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AWS Costs: the 5 Most Common Mistakes

(Mis)managing your AWS Costs

We all know that AWS lets us deploy applications in ways that would have been unimaginable using traditional IT infrastructures and processes. But for that very reason, it’s a bit too easy to lose track of exactly what you have running at any one time. The end of a billing period might consequently bring unexpected AWS costs indicating that your ongoing charges have soared out of control.

To avoid this, you’ll have to better understand where these surprises can come from. In this article, I will describe what I believe to be the five biggest AWS costs control and resources management mistakes people and organizations currently make.

1. Using oversized instances, too many instances, or leaving instances running idle

Carefully choosing the correct instance type is a fundamental decision you’ll have to confront. What size instances should you run? How many will you need? How will you keep track of all your resources (a good place to start is your AWS account’s Billing page)? Each infrastructure deployment has its own unique characteristics, so these are questions that only you and your organization can answer. Instance types that are specifically optimized for compute, memory, or storage are obviously going to cost more than low-tier or generic versions. It’s your responsibility to ensure you’re not over-provisioning for your specific project. But remember: using oversized instances will cost you money, using too many instances will cost you money, and leaving unused instances running will, you guessed it, cost you money.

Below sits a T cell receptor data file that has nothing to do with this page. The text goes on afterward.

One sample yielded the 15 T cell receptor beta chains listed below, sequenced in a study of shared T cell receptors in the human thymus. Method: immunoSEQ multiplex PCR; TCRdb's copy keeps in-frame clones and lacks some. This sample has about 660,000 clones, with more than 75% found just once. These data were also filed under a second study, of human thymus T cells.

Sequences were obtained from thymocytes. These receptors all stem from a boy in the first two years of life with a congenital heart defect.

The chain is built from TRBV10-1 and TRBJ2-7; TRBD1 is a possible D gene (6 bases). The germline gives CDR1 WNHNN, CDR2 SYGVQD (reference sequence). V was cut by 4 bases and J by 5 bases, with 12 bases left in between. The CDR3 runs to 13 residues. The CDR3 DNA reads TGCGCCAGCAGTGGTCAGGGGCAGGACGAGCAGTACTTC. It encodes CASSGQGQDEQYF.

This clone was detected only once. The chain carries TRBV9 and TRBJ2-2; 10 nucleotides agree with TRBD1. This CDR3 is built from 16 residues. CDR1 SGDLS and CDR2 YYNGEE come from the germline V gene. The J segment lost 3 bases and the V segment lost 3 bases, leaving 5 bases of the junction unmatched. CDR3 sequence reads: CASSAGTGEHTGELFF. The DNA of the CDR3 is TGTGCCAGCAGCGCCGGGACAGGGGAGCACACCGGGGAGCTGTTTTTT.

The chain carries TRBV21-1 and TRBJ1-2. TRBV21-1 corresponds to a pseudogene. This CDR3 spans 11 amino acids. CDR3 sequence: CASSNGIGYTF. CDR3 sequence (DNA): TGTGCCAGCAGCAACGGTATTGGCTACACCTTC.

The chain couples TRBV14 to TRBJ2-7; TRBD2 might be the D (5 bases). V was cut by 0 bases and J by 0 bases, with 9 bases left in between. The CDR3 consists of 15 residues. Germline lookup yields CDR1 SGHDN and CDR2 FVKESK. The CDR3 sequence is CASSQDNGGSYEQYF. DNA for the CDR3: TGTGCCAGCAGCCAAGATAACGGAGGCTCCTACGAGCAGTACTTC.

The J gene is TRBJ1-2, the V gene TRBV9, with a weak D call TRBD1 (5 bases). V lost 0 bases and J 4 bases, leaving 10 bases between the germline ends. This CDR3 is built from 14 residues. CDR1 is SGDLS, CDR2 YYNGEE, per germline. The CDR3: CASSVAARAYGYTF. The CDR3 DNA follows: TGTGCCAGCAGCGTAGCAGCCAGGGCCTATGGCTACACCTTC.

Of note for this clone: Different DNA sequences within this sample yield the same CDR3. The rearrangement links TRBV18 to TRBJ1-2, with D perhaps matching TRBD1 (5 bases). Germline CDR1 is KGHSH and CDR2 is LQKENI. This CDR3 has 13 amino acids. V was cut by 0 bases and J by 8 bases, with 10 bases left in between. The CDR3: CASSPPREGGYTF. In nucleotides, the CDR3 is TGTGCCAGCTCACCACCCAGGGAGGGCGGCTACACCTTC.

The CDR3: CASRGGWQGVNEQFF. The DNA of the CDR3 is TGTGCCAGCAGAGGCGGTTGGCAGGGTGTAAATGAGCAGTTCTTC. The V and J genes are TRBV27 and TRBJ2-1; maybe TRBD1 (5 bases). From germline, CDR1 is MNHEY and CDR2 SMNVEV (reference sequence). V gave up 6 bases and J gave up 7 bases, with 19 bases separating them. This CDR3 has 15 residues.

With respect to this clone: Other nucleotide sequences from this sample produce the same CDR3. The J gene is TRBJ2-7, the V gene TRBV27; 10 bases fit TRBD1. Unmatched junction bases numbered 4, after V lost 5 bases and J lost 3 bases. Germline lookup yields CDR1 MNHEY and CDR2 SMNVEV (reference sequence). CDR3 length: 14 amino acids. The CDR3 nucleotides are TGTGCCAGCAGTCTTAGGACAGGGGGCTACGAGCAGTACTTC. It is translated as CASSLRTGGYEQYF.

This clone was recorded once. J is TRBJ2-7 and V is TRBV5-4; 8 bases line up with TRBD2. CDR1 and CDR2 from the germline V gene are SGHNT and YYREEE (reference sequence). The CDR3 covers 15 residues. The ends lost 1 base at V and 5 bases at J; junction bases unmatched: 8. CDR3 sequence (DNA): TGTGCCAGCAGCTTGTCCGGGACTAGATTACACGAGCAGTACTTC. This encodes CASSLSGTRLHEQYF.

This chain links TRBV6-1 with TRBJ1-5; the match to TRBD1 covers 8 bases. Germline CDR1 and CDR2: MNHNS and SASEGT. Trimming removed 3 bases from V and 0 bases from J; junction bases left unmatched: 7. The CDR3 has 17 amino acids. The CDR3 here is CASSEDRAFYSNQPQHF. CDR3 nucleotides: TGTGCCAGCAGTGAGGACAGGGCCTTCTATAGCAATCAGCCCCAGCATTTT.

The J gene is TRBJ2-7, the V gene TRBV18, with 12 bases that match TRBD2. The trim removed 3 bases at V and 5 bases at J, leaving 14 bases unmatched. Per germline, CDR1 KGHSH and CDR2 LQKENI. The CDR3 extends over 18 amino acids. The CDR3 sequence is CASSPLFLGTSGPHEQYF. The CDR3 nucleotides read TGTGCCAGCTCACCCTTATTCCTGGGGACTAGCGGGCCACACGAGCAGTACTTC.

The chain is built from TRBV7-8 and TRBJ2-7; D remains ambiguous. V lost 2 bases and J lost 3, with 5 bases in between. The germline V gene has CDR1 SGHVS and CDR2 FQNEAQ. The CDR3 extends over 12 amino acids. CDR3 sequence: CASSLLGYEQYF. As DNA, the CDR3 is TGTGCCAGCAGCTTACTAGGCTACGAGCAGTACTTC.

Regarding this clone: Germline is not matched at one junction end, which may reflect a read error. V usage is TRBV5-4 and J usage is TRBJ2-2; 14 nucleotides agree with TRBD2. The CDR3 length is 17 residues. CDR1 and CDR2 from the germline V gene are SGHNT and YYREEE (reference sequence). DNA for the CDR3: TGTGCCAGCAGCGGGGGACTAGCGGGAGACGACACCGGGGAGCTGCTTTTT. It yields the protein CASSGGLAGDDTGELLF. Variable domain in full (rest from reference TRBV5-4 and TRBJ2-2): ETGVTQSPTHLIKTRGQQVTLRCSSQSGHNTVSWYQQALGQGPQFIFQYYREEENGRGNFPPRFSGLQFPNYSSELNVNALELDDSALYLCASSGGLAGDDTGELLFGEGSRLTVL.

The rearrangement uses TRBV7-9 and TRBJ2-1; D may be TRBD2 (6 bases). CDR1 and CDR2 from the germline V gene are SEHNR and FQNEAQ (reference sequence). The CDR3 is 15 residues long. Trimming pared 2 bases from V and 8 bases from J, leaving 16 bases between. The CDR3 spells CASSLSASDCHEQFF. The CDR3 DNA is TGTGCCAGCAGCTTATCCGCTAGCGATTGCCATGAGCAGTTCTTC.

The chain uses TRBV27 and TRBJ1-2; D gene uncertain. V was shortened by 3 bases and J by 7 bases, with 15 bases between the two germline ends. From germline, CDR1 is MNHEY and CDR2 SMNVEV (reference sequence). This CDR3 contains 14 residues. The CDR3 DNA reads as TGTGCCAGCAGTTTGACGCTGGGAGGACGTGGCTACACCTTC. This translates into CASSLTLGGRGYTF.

2. Choosing the wrong instance model

Besides instance types, there are also three distinct ways to purchase instance resources and thereby closely control your AWS costs:

  • On-Demand Instances allow you to pay a fixed rate by the hour with no commitment.
  • Reserved Instances provide a capacity reservation, offering a significant discount over hourly on-demand prices when you commit to longer-term instance purchases.
  • Spot Instances enable you to bid your own price for instance capacity. Assuming that your applications have flexible start and end times and can survive service interruptions when instances at your bid price aren’t unavailable, this can provide significant savings.

For a first-time AWS user, On-Demand Instances are the easiest to deploy and “no-commitment” sounds attractive. But using On-Demand for any sustained periods can generate unexpected AWS costs at the end of the month.

Continuously stopping and starting these instances will also prove costly. If you are planning on deploying a site that needs to operate 24/7 and expect to run this site over for the next 12 months, you would be far better off with a reserved instance, since you’ll know your exact costs up front. If you’re planning to deploy infrastructure that’s a little more complex and requires Elastic Load Balancers and Auto Scaling, you will probably need to draw on a combination of both On-Demand and Spot Instances, carefully calculating the relative AWS costs. Doing this right requires some careful planning.